Friday 20 February 2009

You are what you read - Newspaper circulation in Northern Ireland

Northern Ireland has five 'native' daily and Sunday newspapers: the Belfast Telegraph, the Irish News, the Sunday Journal, the Sunday Life, and the News Letter. Like most other things in this divided society, these titles are generally identified with one side or the other. Amongst the three dailies, the Belfast Telegraph and the News Letter wear their unionism on their sleeves, while the Irish News is clearly nationalist. The Sunday Life is part of the Belfast Telegraph stable, and the Sunday Journal, though part of the Johnston Press group, has a very clearly nationalist editorial slant. It is generally a Derry local newspaper, though, so is of limited relevance outside that area. In brief, of the five, three are 'unionist' papers, and two are 'nationalist'.

Although many people read two or more papers (especially if they don't have to buy them), and many institutions buy all of the dailies, if people buy only one it is likely to be one that they identify with, and whose editorial position is closest to their own.

The absolute sales figures of the five give the impression of a unionist dominance of the print media in Northern Ireland – the Belfast Telegraph outsells the other papers by a fairly wide margin, clearly sells well even in Catholic areas, and is considered to be a more moderate unionist voice than the News Letter. Perhaps the fact that it is owned by the Dublin-based Independent News and Media group may make it more acceptable across the board. That being said, though, only 87% of its sales are paid for (the rest are given out for free) and its circulation is declining.

The latest circulation figures for all of the newspapers and magazines published in Ireland, released today by ABC, show that sales of almost all Northern Ireland's daily and Sunday newspapers are declining, with the exception of the Irish News.

Over the period December 2007 to December 2008, the circulation figures for the five titles changed as follows;

Belfast Telegraph: -8.1%
Irish News: +0.1%
News Letter: -4.6%
Sunday Life: -6.0%
Sunday Journal: ('NA', though the most recent six months show a decline)

Printed newspapers worldwide are tending to suffer a decline in their sales, so the negative figures above are not too unusual (though for comparison, the Belfast Telegraph's sister paper in the south, the Irish Independent, saw only a 3.9% drop in circulation over the same period).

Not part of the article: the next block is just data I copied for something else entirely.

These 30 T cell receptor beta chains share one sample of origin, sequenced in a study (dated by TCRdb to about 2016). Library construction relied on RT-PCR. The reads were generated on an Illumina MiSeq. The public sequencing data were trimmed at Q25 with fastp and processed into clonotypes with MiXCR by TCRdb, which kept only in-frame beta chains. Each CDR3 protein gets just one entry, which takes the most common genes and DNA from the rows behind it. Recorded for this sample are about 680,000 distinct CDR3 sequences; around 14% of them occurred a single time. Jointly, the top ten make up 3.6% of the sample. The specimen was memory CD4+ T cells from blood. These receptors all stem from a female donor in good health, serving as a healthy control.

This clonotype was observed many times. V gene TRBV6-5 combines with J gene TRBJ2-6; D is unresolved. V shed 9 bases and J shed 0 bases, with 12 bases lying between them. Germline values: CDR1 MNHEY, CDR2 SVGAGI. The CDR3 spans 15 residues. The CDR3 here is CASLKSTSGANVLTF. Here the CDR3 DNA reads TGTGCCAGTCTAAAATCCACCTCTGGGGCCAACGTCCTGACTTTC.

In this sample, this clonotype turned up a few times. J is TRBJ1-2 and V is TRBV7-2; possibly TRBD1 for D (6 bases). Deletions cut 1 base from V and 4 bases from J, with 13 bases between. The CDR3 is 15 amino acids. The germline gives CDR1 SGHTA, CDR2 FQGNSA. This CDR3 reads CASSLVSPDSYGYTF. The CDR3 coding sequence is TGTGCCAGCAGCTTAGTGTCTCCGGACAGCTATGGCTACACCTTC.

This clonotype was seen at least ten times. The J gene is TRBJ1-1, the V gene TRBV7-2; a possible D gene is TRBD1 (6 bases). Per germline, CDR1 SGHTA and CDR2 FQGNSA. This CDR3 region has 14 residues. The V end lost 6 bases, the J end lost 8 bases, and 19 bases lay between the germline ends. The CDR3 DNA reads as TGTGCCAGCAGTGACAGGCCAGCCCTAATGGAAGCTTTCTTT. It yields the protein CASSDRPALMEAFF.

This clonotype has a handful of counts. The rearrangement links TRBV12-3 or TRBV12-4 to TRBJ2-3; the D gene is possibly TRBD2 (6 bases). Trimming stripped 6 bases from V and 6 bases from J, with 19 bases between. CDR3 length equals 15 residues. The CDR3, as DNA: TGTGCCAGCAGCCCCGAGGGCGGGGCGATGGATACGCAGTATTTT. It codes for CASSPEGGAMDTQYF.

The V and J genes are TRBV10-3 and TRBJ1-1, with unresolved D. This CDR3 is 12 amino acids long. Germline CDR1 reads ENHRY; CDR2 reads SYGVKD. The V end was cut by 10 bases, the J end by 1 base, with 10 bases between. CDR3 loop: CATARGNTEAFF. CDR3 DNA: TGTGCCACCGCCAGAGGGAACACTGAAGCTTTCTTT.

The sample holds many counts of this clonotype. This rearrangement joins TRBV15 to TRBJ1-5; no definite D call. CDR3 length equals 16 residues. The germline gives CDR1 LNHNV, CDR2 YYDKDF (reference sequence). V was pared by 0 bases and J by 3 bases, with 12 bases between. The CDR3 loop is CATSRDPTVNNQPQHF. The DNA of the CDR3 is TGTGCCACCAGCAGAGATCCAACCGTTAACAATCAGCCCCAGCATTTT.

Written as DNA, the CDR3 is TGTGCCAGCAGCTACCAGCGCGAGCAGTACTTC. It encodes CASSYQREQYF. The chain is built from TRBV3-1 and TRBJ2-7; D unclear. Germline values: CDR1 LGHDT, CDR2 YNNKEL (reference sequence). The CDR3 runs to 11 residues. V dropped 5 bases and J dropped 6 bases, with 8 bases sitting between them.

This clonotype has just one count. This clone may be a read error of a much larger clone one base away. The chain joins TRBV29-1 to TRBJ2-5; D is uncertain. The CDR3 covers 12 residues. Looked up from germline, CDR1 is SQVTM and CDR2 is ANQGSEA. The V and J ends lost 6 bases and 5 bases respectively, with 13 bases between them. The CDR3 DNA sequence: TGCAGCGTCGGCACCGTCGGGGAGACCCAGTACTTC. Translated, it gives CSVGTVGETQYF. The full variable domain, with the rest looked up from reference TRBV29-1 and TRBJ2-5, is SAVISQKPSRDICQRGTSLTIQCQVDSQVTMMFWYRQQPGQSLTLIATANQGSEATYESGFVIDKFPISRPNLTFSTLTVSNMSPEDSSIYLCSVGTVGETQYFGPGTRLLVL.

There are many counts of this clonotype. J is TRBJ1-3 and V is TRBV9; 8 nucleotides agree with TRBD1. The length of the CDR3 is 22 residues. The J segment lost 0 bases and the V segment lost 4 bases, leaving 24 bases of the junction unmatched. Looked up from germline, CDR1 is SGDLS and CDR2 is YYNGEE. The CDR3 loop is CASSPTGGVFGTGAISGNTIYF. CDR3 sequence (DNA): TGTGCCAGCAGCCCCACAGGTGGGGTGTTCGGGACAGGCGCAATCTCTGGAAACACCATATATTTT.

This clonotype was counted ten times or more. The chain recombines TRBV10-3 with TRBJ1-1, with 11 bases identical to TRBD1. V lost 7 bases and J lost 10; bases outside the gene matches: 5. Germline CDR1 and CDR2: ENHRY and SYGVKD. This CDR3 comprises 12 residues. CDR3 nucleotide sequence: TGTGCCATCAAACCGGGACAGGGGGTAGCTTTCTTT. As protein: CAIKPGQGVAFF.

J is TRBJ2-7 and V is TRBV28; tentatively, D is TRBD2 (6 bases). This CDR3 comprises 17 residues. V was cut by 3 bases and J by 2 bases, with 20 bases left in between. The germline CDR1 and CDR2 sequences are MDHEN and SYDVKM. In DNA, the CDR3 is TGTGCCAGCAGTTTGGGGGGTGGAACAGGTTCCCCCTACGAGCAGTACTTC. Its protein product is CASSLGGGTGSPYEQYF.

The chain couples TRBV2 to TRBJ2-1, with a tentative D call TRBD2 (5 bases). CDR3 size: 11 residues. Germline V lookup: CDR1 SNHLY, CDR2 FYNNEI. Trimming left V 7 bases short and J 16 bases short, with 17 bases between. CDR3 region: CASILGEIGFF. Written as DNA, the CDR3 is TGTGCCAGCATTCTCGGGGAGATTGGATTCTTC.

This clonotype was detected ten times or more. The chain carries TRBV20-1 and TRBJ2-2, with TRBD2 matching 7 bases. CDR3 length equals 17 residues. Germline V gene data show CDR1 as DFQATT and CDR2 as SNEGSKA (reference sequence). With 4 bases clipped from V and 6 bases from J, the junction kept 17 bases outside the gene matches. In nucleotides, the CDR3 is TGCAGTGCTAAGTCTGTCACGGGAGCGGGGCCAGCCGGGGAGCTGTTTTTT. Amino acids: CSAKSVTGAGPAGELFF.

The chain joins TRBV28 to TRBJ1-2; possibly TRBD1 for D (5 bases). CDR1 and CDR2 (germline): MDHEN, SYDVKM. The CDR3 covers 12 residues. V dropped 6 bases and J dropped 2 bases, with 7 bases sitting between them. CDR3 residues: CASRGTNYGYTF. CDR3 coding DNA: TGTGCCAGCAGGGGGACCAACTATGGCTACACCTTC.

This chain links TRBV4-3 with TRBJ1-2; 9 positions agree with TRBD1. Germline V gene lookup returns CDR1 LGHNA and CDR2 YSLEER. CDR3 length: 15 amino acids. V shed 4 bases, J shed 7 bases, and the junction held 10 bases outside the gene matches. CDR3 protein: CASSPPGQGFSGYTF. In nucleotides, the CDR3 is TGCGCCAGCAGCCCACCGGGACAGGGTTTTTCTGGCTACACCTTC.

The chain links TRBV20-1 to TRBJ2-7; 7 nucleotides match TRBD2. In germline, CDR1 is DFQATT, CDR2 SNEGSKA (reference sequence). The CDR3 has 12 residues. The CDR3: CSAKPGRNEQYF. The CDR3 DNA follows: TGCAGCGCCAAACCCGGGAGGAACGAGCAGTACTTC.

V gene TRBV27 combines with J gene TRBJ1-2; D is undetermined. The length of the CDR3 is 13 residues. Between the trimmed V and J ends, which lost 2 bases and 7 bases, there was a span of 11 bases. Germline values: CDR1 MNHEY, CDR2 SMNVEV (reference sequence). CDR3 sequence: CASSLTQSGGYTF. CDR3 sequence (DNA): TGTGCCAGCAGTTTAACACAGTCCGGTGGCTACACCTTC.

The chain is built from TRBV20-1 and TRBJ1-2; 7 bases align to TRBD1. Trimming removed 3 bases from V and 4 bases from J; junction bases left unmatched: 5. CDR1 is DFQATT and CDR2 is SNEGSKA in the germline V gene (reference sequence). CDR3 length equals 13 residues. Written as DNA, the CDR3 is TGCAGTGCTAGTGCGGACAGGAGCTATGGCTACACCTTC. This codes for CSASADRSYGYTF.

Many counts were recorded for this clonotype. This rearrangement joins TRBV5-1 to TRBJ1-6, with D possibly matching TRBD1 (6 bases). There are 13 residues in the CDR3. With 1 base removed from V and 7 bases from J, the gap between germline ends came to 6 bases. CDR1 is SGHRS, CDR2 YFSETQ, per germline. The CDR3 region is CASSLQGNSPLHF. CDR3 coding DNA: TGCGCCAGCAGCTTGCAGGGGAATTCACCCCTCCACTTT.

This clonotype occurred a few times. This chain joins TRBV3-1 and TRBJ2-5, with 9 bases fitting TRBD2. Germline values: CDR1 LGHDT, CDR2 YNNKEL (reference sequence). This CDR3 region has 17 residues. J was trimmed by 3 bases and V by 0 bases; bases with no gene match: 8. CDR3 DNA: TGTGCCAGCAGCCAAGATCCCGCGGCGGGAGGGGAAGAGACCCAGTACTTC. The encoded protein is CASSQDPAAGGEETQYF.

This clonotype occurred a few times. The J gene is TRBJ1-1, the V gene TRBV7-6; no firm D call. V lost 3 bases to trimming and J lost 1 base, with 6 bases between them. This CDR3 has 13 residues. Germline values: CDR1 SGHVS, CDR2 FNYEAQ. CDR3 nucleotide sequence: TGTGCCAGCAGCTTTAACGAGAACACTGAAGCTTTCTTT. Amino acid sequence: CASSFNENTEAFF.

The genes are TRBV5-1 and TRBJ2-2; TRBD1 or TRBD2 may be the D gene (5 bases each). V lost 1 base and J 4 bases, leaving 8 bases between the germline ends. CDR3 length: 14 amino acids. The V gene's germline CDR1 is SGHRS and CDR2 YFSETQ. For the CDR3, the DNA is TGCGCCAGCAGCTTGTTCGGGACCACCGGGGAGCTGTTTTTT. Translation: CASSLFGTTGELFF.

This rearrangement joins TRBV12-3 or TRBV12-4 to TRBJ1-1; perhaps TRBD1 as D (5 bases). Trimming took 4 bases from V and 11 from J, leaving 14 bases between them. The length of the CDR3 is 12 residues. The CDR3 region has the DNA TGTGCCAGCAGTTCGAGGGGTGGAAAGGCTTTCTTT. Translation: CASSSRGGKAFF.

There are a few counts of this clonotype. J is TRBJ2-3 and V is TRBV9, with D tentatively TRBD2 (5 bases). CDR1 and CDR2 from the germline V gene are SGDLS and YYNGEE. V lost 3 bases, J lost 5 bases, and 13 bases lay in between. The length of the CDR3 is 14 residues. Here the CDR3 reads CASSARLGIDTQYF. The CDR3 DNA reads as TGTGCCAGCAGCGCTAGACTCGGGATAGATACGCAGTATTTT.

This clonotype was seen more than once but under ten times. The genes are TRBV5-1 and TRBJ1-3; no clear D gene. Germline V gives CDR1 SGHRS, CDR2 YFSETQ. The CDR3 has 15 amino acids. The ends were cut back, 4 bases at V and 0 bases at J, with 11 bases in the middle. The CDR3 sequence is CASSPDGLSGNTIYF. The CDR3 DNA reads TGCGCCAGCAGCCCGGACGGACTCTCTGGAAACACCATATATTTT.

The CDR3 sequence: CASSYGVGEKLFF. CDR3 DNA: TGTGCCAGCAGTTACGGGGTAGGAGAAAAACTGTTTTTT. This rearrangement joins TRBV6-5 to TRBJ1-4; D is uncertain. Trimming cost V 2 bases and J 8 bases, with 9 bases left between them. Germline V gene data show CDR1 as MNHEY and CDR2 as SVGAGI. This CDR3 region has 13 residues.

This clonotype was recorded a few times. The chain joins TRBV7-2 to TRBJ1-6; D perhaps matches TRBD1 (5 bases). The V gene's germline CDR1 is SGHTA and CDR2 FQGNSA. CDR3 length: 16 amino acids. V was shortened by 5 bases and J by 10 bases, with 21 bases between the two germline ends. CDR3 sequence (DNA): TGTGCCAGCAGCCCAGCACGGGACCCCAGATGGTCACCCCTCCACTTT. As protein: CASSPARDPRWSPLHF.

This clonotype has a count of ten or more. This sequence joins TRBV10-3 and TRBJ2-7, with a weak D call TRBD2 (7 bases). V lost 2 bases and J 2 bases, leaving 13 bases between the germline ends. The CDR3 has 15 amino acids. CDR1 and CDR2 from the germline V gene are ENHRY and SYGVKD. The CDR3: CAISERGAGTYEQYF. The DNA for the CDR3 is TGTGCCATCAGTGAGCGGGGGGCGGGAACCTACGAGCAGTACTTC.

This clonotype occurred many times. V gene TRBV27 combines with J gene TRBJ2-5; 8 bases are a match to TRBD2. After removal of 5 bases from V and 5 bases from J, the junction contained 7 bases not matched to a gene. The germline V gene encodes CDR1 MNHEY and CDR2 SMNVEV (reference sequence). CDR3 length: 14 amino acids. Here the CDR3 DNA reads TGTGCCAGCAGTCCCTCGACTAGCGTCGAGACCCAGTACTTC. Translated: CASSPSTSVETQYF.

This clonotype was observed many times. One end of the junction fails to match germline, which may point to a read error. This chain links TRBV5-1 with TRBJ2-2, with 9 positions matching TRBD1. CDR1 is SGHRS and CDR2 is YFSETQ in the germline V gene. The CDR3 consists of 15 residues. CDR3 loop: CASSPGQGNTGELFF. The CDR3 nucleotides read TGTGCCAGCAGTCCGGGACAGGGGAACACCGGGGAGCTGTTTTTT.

The slight growth in the circulation of the Irish News during 2008, bucking both local and worldwide trends, could provide an indication of a growth in that newspaper's target market – nationalists – while the above-average declines in the circulations of both unionist daily newspapers could indicate a decline in the numbers of newspaper-buying unionists.

If you are what you read, then newspaper circulation figures in Northern Ireland show that there are more nationalists than a year ago, and fewer unionists.


Anonymous said...

Part of the problem for the Protestant community is that they have been told endlessly that they are British - and that in a way that excludes any element of Irishness. I think that this leads to a disengagement from life here in Ireland. No wonder that so many go to University in Britain and stay there. No wonder that so many buy 'national' British newspapers instead of provincial ones. If one is going to be British one might as well go straight to the source.

Anonymous said...

remember the telegraph has two editions aswell in a day.

Anonymous said...

It was Sammy Mc Nally what done it says.

What are the absolute numbers of sales?

The Irish News is the only one for which internet subs are required so maybe that impacts. ( I have to say it is a very poor newspaper - untidy layout and content not great)

I think the BT is largely neutral -but I rarely read the editorial.

Anonymous said...

It was Sammy Mc Nally what done it says.

Just looked at the absolute numbers in report and IN cicrulation is almost twice as big as Newsletter - that is a pretty incredible statistic indicating a major difference between the reading habit of 2 communities living beside each other.

Anonymous said...

And Daily Ireland?

Anonymous said...

Daily Ireland has been gone for a while now. The ABC figures I quoted were for December 2008, and were compared with December 2007. I'm sure DI was included in previous years when it was in business.

Anonymous said...

Hello, I recently came across this post and was wondering if it would be ok for me to email you some questions for my Thesis! The title is Publishing Politics in Northern Ireland and I want to focus on political magazines, news papers etc printed during the troubles!
I would appreciate it if you could contact me if this is something you would be interested in. My email address is
Hope to hear from you soon
Kind regards

Horseman said...


I really cannot claim to be an expert on newspapers etc during the troubles, so I doubt if I'd be of much help to you.